The first class in the grand prix ring Friday morning was the $10,000 Junior/Amateur/Amateur-Owner Welcome Stake. It was won by 19-year-old Diego Loria, representing Costa Rica in his first trip to the classic. The top three times were all under a minute, and within tenths of a second of one another. Loria and his mount Di Vadine had a winning time of 58.928. Second went to Bronte Gray-Rochon of Canada and Williamstown Guidam in 58.939. Third was won by American Catalina Peralta with Conti in 59.074.

“The class was extremely challenging, with a bunch of great riders,” Loria said. “We found a really steady rhythm. I tried not to hold too much, and we found good distances. She’s really fast on her own and we were able to leave out strides in most of the lines.”

In the $10,000 SHF Enterprises Seven & Under Young Jumper class, six horses advanced to the jump-off from the original starting field of 24. Of those six, just two were able to leave the jumps in the cups. Israel’s Ilan Ferder, with Massimo, went clean in a time of 38.344 to take the lead. Last to jump, Ferder’s student, Victoria Birdsall, bested her boss with Maestro Van Het Binnenveld to the win in a time of 35.419.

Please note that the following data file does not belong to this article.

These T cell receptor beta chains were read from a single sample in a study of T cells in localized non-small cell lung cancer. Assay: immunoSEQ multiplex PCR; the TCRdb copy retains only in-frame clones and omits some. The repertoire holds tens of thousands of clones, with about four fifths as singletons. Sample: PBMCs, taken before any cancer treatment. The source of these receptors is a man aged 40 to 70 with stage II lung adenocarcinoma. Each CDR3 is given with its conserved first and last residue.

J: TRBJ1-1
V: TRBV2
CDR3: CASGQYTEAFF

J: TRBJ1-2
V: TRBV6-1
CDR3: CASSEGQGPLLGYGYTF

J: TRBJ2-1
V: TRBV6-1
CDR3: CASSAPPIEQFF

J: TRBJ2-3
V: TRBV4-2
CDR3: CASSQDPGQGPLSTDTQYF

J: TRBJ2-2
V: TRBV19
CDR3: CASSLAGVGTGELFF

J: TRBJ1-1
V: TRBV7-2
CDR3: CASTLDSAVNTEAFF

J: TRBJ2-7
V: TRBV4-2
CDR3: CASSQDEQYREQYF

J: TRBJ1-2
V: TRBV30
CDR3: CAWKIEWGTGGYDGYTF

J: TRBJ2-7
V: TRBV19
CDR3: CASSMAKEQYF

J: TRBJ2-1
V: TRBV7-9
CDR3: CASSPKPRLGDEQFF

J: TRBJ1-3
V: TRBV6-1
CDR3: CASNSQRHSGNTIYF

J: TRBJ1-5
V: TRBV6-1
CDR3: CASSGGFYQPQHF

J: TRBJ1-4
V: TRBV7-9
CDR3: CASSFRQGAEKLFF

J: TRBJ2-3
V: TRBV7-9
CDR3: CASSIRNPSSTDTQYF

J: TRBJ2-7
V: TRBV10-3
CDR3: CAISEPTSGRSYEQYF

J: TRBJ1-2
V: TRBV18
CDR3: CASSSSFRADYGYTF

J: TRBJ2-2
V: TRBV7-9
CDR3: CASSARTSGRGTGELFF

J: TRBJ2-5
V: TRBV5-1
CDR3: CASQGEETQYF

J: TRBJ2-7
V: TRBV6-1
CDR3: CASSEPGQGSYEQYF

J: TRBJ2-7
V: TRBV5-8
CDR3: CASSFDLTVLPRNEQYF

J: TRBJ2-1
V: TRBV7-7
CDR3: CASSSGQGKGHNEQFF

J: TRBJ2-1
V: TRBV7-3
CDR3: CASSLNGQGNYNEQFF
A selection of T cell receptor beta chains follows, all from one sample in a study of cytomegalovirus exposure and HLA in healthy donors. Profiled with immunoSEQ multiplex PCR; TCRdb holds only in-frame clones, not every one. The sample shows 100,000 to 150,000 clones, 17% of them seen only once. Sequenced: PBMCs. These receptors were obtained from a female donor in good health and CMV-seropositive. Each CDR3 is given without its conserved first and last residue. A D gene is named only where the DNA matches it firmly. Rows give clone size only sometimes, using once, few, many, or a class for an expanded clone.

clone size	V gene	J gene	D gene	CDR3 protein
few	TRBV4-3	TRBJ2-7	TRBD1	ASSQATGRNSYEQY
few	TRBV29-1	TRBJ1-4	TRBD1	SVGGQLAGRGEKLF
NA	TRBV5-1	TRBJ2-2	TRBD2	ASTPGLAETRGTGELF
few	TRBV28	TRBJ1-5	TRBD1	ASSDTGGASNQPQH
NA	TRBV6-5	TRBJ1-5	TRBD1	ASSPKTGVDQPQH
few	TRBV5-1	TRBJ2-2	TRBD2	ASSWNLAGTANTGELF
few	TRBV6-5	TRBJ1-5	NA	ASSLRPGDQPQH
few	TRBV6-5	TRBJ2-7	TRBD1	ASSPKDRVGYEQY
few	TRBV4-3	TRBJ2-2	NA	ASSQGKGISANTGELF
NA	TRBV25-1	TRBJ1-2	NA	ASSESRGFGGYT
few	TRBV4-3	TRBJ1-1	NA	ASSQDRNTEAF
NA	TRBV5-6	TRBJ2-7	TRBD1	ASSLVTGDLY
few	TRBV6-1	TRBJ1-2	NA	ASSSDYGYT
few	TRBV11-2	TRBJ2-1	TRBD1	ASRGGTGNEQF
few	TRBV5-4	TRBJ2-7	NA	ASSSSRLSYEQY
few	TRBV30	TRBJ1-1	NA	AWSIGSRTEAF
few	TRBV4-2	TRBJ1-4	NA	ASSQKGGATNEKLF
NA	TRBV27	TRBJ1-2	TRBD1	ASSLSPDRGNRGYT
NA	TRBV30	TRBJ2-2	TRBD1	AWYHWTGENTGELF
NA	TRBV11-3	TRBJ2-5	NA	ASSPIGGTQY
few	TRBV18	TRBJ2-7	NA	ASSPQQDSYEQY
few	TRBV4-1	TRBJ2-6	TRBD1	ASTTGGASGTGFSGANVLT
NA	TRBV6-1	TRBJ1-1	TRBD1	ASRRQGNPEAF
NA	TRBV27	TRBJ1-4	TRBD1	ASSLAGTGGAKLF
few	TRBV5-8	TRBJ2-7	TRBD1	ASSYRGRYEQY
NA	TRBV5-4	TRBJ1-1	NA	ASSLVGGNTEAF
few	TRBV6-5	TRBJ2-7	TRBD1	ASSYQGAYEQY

“The young horse division is about having the horses be confident, which comes from preparation at home,” Birdsall said. “They are learning, but they also need to be enjoying their job. This horse loves to jump, so for me, it’s about getting to a good spot and leaving him alone.”

Shane Sweetnam and Kirschwasser SCF en route to victory in the $75,000 LONGINES Cup. Independent/Shawn Macmillan

Saturday August 31

Ireland’s Shane Sweetnam captured the $72,000 LONGINES Cup for the third consecutive year, piloting Kirschwasser SCF to the top of the jump-off. American riders Catherine Tyree and Adrienne Sternlicht came within hundredths of a second, but were not able to beat his time. Sweetnam, ninth to jump, finished in 39.16 seconds.